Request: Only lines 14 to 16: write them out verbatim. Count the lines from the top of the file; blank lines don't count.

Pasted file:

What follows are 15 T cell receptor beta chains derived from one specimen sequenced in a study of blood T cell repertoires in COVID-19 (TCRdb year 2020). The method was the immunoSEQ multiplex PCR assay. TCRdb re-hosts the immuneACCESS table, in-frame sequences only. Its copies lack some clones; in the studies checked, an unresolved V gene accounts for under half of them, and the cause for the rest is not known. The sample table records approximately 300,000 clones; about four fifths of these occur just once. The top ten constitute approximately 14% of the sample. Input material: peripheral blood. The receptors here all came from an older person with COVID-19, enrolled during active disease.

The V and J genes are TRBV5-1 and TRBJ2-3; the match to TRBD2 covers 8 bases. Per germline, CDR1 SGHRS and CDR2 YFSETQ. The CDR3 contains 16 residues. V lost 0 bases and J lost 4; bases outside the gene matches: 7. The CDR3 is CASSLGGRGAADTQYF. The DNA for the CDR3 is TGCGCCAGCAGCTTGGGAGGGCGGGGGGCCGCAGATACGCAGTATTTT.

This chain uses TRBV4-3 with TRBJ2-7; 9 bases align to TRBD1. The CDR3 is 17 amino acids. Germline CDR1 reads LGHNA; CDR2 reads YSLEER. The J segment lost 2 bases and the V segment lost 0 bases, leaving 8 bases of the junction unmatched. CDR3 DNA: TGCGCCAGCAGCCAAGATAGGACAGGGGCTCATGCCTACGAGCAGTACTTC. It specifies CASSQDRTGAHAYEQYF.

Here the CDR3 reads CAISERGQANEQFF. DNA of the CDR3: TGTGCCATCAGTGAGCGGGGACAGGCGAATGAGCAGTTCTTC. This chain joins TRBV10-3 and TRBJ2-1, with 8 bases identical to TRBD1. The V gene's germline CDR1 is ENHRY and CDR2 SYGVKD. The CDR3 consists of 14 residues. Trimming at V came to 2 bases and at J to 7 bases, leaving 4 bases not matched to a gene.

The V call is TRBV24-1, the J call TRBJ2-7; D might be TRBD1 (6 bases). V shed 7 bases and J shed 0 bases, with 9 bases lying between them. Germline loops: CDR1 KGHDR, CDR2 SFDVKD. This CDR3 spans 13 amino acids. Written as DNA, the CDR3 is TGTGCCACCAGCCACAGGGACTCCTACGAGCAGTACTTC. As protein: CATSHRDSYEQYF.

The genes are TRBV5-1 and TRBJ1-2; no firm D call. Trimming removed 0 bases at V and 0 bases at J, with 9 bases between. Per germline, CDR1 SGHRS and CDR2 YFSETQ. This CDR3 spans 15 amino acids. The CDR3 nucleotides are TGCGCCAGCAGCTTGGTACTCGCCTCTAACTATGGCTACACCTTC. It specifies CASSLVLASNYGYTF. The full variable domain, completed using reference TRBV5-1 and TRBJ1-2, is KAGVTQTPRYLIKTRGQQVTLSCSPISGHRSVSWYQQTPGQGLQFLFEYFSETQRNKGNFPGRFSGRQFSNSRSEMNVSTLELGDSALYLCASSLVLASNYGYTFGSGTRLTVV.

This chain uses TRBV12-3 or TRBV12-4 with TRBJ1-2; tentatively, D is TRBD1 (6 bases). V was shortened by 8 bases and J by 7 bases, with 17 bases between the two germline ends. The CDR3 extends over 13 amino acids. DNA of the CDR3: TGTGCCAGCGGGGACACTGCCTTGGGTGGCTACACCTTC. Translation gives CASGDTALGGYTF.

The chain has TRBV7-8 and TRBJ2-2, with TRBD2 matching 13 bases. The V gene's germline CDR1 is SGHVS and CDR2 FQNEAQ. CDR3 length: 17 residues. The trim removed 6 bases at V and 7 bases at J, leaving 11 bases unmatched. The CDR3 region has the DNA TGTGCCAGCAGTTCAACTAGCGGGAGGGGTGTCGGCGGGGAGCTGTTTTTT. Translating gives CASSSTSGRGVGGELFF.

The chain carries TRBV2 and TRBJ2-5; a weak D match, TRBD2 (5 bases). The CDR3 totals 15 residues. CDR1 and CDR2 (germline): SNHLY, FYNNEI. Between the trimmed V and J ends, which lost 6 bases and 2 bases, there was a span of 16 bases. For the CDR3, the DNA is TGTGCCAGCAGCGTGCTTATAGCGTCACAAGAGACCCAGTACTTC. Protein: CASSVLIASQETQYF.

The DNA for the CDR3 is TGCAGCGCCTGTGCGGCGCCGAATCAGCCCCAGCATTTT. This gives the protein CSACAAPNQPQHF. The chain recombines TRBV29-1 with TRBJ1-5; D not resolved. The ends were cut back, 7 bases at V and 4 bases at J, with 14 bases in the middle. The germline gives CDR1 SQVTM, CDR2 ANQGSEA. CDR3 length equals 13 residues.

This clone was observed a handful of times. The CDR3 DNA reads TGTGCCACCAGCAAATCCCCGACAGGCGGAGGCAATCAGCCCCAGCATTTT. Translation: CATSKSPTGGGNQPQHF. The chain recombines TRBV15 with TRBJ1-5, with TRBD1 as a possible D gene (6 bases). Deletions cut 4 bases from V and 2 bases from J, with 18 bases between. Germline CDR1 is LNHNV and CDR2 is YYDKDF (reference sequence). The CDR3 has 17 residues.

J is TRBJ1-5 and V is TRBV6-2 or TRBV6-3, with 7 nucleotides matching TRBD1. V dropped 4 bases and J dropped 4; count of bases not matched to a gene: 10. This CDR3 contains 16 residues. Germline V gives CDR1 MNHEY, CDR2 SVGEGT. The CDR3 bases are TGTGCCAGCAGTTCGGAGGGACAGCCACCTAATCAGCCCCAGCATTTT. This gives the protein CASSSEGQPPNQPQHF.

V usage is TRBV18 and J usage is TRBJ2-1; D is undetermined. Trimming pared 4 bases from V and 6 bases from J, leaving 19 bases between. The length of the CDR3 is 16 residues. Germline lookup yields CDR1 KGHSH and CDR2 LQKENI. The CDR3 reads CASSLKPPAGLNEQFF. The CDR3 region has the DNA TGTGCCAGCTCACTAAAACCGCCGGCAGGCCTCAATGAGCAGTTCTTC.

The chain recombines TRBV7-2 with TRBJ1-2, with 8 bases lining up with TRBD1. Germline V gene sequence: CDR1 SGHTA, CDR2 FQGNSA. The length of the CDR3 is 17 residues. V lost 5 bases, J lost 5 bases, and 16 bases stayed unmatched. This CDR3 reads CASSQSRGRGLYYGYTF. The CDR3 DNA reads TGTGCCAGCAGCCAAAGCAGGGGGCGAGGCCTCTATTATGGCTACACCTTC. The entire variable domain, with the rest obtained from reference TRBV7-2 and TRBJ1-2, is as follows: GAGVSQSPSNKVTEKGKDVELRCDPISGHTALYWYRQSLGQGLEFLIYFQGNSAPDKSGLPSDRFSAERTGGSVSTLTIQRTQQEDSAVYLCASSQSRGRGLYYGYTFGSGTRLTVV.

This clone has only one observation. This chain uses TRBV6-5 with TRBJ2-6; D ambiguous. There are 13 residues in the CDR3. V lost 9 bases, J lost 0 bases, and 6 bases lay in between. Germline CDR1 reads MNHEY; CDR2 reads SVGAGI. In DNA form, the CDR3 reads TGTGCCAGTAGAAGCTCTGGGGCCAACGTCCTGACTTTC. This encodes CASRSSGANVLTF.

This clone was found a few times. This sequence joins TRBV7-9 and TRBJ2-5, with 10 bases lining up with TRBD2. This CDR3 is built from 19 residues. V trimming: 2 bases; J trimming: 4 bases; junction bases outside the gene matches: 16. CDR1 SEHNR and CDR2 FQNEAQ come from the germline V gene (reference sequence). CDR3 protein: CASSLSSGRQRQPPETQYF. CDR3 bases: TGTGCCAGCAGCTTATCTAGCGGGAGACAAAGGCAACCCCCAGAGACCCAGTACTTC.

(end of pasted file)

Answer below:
The chain recombines TRBV7-2 with TRBJ1-2, with 8 bases lining up with TRBD1. Germline V gene sequence: CDR1 SGHTA, CDR2 FQGNSA. The length of the CDR3 is 17 residues. V lost 5 bases, J lost 5 bases, and 16 bases stayed unmatched. This CDR3 reads CASSQSRGRGLYYGYTF. The CDR3 DNA reads TGTGCCAGCAGCCAAAGCAGGGGGCGAGGCCTCTATTATGGCTACACCTTC. The entire variable domain, with the rest obtained from reference TRBV7-2 and TRBJ1-2, is as follows: GAGVSQSPSNKVTEKGKDVELRCDPISGHTALYWYRQSLGQGLEFLIYFQGNSAPDKSGLPSDRFSAERTGGSVSTLTIQRTQQEDSAVYLCASSQSRGRGLYYGYTFGSGTRLTVV.

This clone has only one observation. This chain uses TRBV6-5 with TRBJ2-6; D ambiguous. There are 13 residues in the CDR3. V lost 9 bases, J lost 0 bases, and 6 bases lay in between. Germline CDR1 reads MNHEY; CDR2 reads SVGAGI. In DNA form, the CDR3 reads TGTGCCAGTAGAAGCTCTGGGGCCAACGTCCTGACTTTC. This encodes CASRSSGANVLTF.

This clone was found a few times. This sequence joins TRBV7-9 and TRBJ2-5, with 10 bases lining up with TRBD2. This CDR3 is built from 19 residues. V trimming: 2 bases; J trimming: 4 bases; junction bases outside the gene matches: 16. CDR1 SEHNR and CDR2 FQNEAQ come from the germline V gene (reference sequence). CDR3 protein: CASSLSSGRQRQPPETQYF. CDR3 bases: TGTGCCAGCAGCTTATCTAGCGGGAGACAAAGGCAACCCCCAGAGACCCAGTACTTC.